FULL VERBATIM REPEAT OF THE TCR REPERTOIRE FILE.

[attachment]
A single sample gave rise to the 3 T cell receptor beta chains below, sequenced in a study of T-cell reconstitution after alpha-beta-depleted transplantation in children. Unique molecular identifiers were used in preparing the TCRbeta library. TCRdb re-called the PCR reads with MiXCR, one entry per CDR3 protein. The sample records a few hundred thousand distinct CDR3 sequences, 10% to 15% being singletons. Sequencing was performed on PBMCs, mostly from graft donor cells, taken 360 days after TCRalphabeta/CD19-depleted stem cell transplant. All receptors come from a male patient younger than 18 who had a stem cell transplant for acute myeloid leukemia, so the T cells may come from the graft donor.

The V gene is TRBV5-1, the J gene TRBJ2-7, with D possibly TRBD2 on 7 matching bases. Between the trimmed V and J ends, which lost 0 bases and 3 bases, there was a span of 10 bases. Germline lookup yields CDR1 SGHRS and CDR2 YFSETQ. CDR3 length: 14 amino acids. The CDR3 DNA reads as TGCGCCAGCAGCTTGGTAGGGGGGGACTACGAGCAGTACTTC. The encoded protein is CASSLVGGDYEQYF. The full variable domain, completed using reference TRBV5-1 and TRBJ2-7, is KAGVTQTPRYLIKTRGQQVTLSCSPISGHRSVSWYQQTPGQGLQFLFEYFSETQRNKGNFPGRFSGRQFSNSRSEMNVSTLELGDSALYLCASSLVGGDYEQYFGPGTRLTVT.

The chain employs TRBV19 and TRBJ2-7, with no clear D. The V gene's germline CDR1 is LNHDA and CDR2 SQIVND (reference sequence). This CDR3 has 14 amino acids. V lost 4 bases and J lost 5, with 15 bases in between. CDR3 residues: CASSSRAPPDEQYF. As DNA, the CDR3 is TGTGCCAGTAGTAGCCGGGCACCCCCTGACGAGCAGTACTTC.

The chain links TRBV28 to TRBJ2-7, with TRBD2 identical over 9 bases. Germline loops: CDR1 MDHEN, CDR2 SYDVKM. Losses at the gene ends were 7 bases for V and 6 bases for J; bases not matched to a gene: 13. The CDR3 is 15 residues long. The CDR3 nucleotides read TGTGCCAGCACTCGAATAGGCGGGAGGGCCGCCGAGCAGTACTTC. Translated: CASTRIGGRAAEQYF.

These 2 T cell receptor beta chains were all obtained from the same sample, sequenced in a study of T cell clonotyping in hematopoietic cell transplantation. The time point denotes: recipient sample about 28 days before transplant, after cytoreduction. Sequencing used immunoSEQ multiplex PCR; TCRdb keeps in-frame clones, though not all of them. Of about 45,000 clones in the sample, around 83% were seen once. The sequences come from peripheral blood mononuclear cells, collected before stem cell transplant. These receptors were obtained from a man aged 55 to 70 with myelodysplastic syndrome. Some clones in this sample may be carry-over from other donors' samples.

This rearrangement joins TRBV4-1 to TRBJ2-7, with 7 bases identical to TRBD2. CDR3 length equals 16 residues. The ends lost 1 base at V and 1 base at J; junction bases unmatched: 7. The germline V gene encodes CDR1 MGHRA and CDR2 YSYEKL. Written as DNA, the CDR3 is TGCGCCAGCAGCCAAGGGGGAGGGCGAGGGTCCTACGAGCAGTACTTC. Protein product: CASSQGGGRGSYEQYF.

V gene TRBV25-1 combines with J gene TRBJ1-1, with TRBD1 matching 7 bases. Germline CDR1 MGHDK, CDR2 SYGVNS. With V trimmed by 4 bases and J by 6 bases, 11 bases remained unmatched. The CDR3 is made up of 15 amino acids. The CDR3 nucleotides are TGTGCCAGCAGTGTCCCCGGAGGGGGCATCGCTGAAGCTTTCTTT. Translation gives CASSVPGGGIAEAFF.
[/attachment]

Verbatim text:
A single sample gave rise to the 3 T cell receptor beta chains below, sequenced in a study of T-cell reconstitution after alpha-beta-depleted transplantation in children. Unique molecular identifiers were used in preparing the TCRbeta library. TCRdb re-called the PCR reads with MiXCR, one entry per CDR3 protein. The sample records a few hundred thousand distinct CDR3 sequences, 10% to 15% being singletons. Sequencing was performed on PBMCs, mostly from graft donor cells, taken 360 days after TCRalphabeta/CD19-depleted stem cell transplant. All receptors come from a male patient younger than 18 who had a stem cell transplant for acute myeloid leukemia, so the T cells may come from the graft donor.

The V gene is TRBV5-1, the J gene TRBJ2-7, with D possibly TRBD2 on 7 matching bases. Between the trimmed V and J ends, which lost 0 bases and 3 bases, there was a span of 10 bases. Germline lookup yields CDR1 SGHRS and CDR2 YFSETQ. CDR3 length: 14 amino acids. The CDR3 DNA reads as TGCGCCAGCAGCTTGGTAGGGGGGGACTACGAGCAGTACTTC. The encoded protein is CASSLVGGDYEQYF. The full variable domain, completed using reference TRBV5-1 and TRBJ2-7, is KAGVTQTPRYLIKTRGQQVTLSCSPISGHRSVSWYQQTPGQGLQFLFEYFSETQRNKGNFPGRFSGRQFSNSRSEMNVSTLELGDSALYLCASSLVGGDYEQYFGPGTRLTVT.

The chain employs TRBV19 and TRBJ2-7, with no clear D. The V gene's germline CDR1 is LNHDA and CDR2 SQIVND (reference sequence). This CDR3 has 14 amino acids. V lost 4 bases and J lost 5, with 15 bases in between. CDR3 residues: CASSSRAPPDEQYF. As DNA, the CDR3 is TGTGCCAGTAGTAGCCGGGCACCCCCTGACGAGCAGTACTTC.

The chain links TRBV28 to TRBJ2-7, with TRBD2 identical over 9 bases. Germline loops: CDR1 MDHEN, CDR2 SYDVKM. Losses at the gene ends were 7 bases for V and 6 bases for J; bases not matched to a gene: 13. The CDR3 is 15 residues long. The CDR3 nucleotides read TGTGCCAGCACTCGAATAGGCGGGAGGGCCGCCGAGCAGTACTTC. Translated: CASTRIGGRAAEQYF.

These 2 T cell receptor beta chains were all obtained from the same sample, sequenced in a study of T cell clonotyping in hematopoietic cell transplantation. The time point denotes: recipient sample about 28 days before transplant, after cytoreduction. Sequencing used immunoSEQ multiplex PCR; TCRdb keeps in-frame clones, though not all of them. Of about 45,000 clones in the sample, around 83% were seen once. The sequences come from peripheral blood mononuclear cells, collected before stem cell transplant. These receptors were obtained from a man aged 55 to 70 with myelodysplastic syndrome. Some clones in this sample may be carry-over from other donors' samples.

This rearrangement joins TRBV4-1 to TRBJ2-7, with 7 bases identical to TRBD2. CDR3 length equals 16 residues. The ends lost 1 base at V and 1 base at J; junction bases unmatched: 7. The germline V gene encodes CDR1 MGHRA and CDR2 YSYEKL. Written as DNA, the CDR3 is TGCGCCAGCAGCCAAGGGGGAGGGCGAGGGTCCTACGAGCAGTACTTC. Protein product: CASSQGGGRGSYEQYF.

V gene TRBV25-1 combines with J gene TRBJ1-1, with TRBD1 matching 7 bases. Germline CDR1 MGHDK, CDR2 SYGVNS. With V trimmed by 4 bases and J by 6 bases, 11 bases remained unmatched. The CDR3 is made up of 15 amino acids. The CDR3 nucleotides are TGTGCCAGCAGTGTCCCCGGAGGGGGCATCGCTGAAGCTTTCTTT. Translation gives CASSVPGGGIAEAFF.